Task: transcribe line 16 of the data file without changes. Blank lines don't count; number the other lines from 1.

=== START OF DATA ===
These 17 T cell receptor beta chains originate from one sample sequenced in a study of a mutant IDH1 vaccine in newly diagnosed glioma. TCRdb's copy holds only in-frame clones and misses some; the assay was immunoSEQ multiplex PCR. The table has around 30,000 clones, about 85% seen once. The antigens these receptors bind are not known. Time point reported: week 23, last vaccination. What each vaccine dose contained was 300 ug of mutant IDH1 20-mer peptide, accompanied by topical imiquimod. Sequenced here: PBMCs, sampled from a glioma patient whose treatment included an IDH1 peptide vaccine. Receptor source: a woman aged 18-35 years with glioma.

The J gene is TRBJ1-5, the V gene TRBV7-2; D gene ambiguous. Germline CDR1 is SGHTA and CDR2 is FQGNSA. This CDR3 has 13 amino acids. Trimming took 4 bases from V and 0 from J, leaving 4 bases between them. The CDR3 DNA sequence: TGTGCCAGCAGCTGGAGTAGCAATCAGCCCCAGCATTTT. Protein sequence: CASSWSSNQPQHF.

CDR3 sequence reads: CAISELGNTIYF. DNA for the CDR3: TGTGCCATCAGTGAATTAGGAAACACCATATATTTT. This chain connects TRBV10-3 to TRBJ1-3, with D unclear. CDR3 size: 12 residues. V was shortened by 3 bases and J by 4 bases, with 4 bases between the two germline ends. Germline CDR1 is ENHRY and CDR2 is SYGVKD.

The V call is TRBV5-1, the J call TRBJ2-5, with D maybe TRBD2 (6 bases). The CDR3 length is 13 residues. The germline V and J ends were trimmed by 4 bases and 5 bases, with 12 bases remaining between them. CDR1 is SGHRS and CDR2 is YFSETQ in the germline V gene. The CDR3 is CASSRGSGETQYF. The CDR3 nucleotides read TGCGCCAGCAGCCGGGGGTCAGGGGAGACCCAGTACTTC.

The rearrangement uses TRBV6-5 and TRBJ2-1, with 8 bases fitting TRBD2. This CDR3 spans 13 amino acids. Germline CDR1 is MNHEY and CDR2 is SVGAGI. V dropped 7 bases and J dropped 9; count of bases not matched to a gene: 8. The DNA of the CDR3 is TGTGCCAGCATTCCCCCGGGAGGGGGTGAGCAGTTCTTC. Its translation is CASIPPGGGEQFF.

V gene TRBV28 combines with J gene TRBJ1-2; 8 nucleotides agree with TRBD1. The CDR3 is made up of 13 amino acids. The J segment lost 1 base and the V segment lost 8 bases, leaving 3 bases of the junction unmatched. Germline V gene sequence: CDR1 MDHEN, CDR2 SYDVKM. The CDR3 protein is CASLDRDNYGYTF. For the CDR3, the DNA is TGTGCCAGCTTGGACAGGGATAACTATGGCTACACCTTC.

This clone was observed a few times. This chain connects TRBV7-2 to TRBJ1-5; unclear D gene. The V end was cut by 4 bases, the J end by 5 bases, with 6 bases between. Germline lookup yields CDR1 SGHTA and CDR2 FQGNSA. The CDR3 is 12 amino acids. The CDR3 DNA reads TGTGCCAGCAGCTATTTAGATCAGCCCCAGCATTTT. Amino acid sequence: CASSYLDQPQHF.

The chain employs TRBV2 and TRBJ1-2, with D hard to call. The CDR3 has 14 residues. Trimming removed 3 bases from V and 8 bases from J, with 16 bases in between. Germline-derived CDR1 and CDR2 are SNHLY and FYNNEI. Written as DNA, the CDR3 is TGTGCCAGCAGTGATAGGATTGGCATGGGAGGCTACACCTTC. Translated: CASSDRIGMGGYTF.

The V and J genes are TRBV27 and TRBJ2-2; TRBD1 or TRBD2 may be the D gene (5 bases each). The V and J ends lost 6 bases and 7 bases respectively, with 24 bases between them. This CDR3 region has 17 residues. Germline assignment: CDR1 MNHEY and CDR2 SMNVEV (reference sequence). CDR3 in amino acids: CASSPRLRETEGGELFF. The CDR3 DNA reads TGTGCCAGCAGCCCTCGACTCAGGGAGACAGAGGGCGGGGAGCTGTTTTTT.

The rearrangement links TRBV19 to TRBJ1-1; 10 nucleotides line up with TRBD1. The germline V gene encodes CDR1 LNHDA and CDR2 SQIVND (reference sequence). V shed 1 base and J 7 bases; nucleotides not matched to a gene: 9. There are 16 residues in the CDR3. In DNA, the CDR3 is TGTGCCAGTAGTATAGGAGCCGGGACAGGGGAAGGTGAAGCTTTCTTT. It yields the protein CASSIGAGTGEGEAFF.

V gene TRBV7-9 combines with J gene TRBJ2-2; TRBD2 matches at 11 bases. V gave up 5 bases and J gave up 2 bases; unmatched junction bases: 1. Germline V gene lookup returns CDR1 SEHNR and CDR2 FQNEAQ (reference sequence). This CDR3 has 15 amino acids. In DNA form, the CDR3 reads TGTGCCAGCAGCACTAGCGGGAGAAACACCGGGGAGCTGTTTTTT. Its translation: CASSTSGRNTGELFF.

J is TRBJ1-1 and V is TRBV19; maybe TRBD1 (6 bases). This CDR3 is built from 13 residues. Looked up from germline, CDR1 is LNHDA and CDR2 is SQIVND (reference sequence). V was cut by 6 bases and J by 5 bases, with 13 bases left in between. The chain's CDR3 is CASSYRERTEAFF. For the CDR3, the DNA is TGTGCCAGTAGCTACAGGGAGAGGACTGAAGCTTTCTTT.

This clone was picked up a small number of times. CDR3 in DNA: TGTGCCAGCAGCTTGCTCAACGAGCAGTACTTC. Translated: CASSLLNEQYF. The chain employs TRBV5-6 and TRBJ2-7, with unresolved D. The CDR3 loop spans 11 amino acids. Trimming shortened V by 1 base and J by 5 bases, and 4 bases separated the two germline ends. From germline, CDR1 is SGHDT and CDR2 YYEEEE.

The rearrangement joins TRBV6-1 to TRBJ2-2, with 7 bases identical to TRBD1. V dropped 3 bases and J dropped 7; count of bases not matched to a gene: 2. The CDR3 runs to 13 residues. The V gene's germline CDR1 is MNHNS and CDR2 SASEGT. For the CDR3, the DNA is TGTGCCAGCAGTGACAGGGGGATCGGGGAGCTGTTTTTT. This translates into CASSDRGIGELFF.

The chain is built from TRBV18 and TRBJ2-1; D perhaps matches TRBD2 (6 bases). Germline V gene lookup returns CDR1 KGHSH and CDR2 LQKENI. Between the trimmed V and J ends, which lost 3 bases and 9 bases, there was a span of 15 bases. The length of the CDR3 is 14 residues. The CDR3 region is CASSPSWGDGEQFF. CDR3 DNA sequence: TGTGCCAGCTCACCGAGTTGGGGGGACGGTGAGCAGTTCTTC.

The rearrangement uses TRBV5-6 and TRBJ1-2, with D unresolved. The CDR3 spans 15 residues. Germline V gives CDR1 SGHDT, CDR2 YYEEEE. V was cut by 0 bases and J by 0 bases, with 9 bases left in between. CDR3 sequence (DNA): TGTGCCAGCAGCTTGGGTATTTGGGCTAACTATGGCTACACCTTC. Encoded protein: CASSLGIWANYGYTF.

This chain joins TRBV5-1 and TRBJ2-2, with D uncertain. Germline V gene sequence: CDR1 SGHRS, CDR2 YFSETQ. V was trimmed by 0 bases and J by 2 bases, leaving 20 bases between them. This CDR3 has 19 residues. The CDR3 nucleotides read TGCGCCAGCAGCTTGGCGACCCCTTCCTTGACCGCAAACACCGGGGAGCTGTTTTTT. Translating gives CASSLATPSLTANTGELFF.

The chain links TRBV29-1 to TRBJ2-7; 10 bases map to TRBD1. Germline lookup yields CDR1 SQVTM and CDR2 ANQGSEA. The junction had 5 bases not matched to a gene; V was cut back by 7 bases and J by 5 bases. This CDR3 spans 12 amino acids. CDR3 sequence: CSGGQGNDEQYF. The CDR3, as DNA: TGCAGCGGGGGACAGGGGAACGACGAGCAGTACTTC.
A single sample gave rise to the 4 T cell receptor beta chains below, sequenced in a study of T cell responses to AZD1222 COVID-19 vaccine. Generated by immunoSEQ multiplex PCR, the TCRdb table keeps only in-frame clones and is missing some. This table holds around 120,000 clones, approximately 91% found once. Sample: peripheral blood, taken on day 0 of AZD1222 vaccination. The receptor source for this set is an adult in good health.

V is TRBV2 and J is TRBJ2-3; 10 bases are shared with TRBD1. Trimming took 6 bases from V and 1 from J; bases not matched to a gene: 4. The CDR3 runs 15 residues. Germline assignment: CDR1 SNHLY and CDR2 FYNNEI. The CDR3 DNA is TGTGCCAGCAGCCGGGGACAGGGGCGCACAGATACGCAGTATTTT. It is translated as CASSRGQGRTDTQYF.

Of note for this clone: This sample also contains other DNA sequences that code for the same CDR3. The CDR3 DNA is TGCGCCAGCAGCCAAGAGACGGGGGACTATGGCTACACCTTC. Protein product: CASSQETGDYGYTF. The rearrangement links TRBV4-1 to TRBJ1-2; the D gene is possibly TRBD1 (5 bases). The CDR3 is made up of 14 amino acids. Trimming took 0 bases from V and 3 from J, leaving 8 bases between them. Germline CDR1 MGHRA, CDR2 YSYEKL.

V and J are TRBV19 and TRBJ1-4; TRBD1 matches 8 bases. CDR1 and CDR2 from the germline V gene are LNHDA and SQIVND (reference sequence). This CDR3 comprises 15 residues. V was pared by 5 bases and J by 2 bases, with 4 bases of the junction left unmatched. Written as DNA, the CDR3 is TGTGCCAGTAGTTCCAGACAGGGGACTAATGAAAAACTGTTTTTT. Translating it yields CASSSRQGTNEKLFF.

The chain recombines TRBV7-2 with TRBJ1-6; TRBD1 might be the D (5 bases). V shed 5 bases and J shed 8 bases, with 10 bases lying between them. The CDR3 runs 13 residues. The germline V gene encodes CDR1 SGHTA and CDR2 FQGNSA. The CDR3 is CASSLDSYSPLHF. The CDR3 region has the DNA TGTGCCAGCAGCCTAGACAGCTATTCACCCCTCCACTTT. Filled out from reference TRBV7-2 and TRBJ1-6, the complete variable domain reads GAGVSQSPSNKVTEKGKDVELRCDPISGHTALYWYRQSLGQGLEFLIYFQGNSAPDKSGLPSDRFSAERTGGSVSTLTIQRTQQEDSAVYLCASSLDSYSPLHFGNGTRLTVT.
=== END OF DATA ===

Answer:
The rearrangement uses TRBV5-6 and TRBJ1-2, with D unresolved. The CDR3 spans 15 residues. Germline V gives CDR1 SGHDT, CDR2 YYEEEE. V was cut by 0 bases and J by 0 bases, with 9 bases left in between. CDR3 sequence (DNA): TGTGCCAGCAGCTTGGGTATTTGGGCTAACTATGGCTACACCTTC. Encoded protein: CASSLGIWANYGYTF.